The degrees of freedom () give for the point-wise and for the simultaneous CI ( denotes number of parameters), both to the confidence level α. We used the simultaneous CI to assure that the majority of parameters are within the CI when simulating trajectories. Changing a parameter value within its CI the model observables stay in agreement with the experimental noise.

Structural nonidentifiability is caused by a redundant parameterisation of the mathematical model. Such correlated parameters lead to a curve with the same likelihood value in the high dimensional landscape of the likelihood function. The CIs are infinite. Practically nonidentifiability arises if the amount of experimental data is insufficient with respect to the complexity of the mathematical model. In that case increases by moving away from the best fit but the CI of the parameter value is infinite at least in one direction. The - curve of a practical nonidentifiable parameter can be very flat with a minimum difficult to detect as in our study. The approach of [8] is in contrast to other published methods, which only allow uncovering structural nonidentifiability and could be more difficult to apply for larger nonlinear models [7].

The difference is equal to the amount of overfitting by the parameter set [20]. To test whether a model shows deviations from the distribution, random time series are generated with the same mean and the same standard deviation as the original data [20], [21]. The model is then successively fitted against all random data sets. Next the optimized parameter values for each random data set are used to calculate respective to the original data set according to Eq. (1). Finally, the distribution of is compared with a distribution with degrees of freedom. Deviations from a distribution with degrees of freedom indicate that the degrees of freedom of the model are lower than the number of parameters.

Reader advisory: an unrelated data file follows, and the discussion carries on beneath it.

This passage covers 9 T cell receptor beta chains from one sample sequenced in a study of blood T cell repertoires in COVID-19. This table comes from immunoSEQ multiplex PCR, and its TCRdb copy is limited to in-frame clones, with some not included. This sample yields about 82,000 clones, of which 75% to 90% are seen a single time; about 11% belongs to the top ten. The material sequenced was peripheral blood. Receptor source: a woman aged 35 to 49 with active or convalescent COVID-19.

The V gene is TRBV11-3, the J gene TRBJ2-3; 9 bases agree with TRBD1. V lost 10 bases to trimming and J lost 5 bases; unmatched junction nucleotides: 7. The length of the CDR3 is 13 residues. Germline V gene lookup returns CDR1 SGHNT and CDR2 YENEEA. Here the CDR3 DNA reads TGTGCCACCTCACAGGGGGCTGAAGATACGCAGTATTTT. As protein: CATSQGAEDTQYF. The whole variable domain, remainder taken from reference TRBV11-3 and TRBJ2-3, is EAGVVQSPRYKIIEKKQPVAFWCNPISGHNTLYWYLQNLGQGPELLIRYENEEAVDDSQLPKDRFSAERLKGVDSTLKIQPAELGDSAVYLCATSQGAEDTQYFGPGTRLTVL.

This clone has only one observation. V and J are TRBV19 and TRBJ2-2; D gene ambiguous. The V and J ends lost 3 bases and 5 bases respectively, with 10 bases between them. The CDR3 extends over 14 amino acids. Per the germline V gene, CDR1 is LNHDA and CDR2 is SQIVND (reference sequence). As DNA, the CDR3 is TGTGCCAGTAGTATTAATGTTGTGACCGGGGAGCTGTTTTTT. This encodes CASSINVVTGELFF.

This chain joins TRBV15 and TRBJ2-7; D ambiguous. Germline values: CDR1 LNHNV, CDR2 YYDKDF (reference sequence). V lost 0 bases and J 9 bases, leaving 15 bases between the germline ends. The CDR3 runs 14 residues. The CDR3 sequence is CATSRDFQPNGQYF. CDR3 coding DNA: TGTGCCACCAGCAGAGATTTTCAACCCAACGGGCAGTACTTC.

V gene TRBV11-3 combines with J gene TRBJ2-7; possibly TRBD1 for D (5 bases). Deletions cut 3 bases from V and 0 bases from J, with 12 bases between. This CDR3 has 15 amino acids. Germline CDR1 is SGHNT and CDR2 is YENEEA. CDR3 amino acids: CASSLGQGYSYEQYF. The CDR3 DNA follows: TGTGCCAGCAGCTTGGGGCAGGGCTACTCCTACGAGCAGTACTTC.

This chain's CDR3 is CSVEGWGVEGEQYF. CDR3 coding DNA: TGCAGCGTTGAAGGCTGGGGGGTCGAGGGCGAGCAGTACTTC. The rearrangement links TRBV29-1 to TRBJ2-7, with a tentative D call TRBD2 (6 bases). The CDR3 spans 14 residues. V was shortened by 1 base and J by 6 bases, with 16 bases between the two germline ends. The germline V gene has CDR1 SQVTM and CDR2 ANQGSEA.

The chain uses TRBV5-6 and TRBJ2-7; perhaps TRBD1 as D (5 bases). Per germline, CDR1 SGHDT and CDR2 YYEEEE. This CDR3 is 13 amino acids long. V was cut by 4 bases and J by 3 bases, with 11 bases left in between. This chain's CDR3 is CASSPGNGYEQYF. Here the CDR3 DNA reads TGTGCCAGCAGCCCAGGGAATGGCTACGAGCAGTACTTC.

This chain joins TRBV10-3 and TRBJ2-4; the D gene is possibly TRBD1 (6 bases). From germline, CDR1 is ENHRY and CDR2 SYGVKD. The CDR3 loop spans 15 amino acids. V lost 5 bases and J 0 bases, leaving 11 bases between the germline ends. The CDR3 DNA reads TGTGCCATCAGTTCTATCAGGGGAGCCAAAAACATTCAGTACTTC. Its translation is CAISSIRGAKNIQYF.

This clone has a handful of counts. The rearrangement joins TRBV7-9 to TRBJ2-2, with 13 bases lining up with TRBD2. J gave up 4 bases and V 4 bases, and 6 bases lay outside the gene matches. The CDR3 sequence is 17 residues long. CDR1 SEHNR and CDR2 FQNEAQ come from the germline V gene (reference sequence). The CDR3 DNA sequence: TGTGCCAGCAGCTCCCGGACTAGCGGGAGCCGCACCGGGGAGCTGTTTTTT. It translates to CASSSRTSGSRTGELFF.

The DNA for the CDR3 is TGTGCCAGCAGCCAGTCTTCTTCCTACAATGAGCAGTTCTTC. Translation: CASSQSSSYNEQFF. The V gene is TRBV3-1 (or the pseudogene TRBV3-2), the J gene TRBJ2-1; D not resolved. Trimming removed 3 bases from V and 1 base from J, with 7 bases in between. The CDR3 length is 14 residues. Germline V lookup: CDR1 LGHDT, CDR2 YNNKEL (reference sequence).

Sensitivity analysis

A sensitivity analysis answers the question how small perturbations of a single or multiple parameter values influence the trajectories of arbitrary model variables [22]. For this analysis, it is irrelevant whether the model parameter values are arbitrarily chosen or the result from fitting the model to experimental data.

We are interested in the time-dependent sensitivity of a specific model variable, as a function of individual model parameter perturbations. A simple appropriate measure is the metabolic control coefficient. They measure the relative response of a state variable with respect to the relative perturbation by the parameter and are a standard quantitative measure in sensitivity analysis [15]. Metabolic control coefficients can be also calculated for finite times as described in [16]. They are defined by(3)

If then the parameter perturbation has no influence on the model variable at the respective time point. The larger the value of the higher is the influence of the parameter perturbation. For each parameter the sensitivity analysis was performed for 20 parameter sets covering the CI. In each of the 20 sets the value of the default parameter was perturbed by −1% to calculate the metabolic control coefficient. This procedure allows to study whether nonidentifiability influences the results of sensitivity analysis.

Complementary experiments

Cell culture.

Immortalised rat PSC [23] were cultured in Iscove's modified Dulbecco's medium (IMDM; Biochrom, Berlin, Germany) supplemented with 17% fetal calf serum (FCS) (PAA Laboratories, Pasching, Austria), 1% non-essential amino acids, 100 U/ml penicillin and 100 µg/ml streptomycin. Primary rat PSC were isolated as described before [24] and cultured in IMDM supplemented with 17% FCS, 1% non-essential amino acids, 100 U/ml penicillin and 100 µg/ml streptomycin. The PC cell lines BxPC-3, MIA PaCa-2 and DSL-6A/C1 were obtained from the American Type Culture Collection (ATCC). BxPC-3 was cultured in RPMI 1640 medium supplemented with 10% FCS, 100 U/ml penicillin and 100 µg/ml streptomycin. MIA PaCa-2 and DSL-6A/C1 were cultured in Dulbecco's modified Eagle medium supplemented with 10% FCS, 100 U/ml penicillin and 100 µg/ml streptomycin. The cells were grown at 37°C in a 5% CO2 humidified atmosphere.